SFR Frequently Asked Questions

Q1: Does every faculty member have an SFR?

A1: No. For part-time faculty of any contract length and full-time faculty with a contract length of one year or less, their responsibilities may be documented in either a SFR or an offer letter from NC State. For librarians and field faculty, their responsibilities may be documented in either a SFR or other equivalent documentation. All other faculty are required to have a SFR.

Q2: Which faculty are required to have an SFR?

A2: This table shows which faculty are required to have an SFR and which are not.

AppointmentFTEContract LengthSFR Required?
Tenured / Tenure Track
1.0 FTE
NAYes
Professional Faculty
Full-time
(≥ 0.75 FTE)
>1 year*Yes
Professional Faculty
Full-time
(≥ 0.75 FTE)
≤1 year*No
Professional Faculty
Part-time
(< 0.75 FTE)
AnyNo
LibrariansAnyAnyNo
Field FacultyAnyAnyNo

*Typically interpreted as academic year, except for departments with a standard practice of 12-month (calendar year) contracts.

References: REG 05.20.27 Statements of Faculty Responsibilities and REG 05.20.34 Professional Faculty Ranks and Appointments

Q3: What should be included in an SFR?

A3: First, it should include approximate percentages of effort that you will spend across the various realms of faculty responsibility. Note that these percentages don’t always correspond with funding – you might be doing some mentoring during your research work, or doing scholarly work based on engagement activities, so these percentages are rough estimates by their nature.

Your SFR should include brief descriptions or examples of the types of work you will be doing in the different realms. Be careful about misplaced precision – it’s not required that you specify exact course names, journals, etc.., although some departments like to include some guidelines or examples along these lines.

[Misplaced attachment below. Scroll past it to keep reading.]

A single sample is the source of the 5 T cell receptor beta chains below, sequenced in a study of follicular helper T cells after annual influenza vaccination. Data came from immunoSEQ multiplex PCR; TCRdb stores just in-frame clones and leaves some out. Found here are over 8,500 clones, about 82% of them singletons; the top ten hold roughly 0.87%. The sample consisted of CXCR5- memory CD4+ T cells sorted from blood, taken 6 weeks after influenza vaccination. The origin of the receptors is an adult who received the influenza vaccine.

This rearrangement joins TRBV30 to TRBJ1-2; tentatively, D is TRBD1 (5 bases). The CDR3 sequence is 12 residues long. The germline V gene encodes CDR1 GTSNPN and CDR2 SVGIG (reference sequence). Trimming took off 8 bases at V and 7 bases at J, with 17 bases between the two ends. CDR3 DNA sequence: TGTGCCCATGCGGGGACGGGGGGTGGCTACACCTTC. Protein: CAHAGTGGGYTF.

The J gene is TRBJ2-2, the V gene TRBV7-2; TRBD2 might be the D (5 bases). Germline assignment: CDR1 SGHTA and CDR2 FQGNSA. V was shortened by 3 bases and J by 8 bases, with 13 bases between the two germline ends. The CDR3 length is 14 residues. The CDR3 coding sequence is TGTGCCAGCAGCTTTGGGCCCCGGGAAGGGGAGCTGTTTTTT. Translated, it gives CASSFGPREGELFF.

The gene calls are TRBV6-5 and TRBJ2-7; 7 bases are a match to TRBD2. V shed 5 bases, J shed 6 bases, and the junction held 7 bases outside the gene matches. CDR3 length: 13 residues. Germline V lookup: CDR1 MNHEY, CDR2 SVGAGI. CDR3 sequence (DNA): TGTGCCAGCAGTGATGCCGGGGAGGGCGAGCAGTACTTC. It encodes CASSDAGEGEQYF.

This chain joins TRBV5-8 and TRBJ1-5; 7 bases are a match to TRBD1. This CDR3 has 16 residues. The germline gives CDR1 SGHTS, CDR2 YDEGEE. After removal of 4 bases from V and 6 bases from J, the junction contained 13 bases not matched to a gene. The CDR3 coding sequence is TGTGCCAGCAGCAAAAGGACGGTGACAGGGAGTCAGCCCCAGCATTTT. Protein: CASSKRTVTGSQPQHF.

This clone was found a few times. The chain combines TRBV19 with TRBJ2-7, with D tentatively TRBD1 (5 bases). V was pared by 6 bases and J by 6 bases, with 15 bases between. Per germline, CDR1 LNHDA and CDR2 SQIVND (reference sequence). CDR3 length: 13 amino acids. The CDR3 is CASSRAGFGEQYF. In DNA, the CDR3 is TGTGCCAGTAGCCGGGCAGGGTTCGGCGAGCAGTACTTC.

Your SFR should also reference how the work described relates to the standards for reappointment, promotion, tenure, or post-tenure review within the department and college.

Finally, each time a change is made to your to your SFR, include the date and a one- or two-sentence summary of the change that was made.

SFR Online is a tool that facilitates the creation, review and approval, and updating of SFRs; while SFR Online is strongly preferred, a paper template is available here.

Q4: How does an SFR relate to the tenure or promotion process?

A4: SFRs provide the context for applying departmental and college standards, for example, how much emphasis should be given to the standards surrounding teaching or scholarship to someone with an 80 percent scholarship effort vs. an 80 percent teaching effort.

Therefore, it’s important that your SFR be an accurate picture of how you have balanced your effort across the realms of responsibility, and how that balance has changed over time, to provide context to departmental voting faculty and college RPT committee members, especially people who may be less familiar with your work.

However, fulfilling the responsibilities outlined in the SFR is not sufficient for award of tenure or promotion in rank. Those decisions are based not only on what you have done, but the quality and impact of the work, which is documented in your promotion or tenure dossier.

Q5: When should SFRs be reviewed and revised?

A5: Key times to review your SFR with your department head and consider any needed revisions include:

  • Your annual review,
  • When you receive a promotion in rank or earn tenure,
  • When you have a significant change in responsibility such as an administrative appointment, a major service role, or a substantial change in teaching load, or
  • When you have an incoming new or interim department head.

Learn more about statements of faculty responsibilities (formerly statements of mutual expectations) with this helpful video from Vice Provost for Faculty Affairs Katharine Stewart.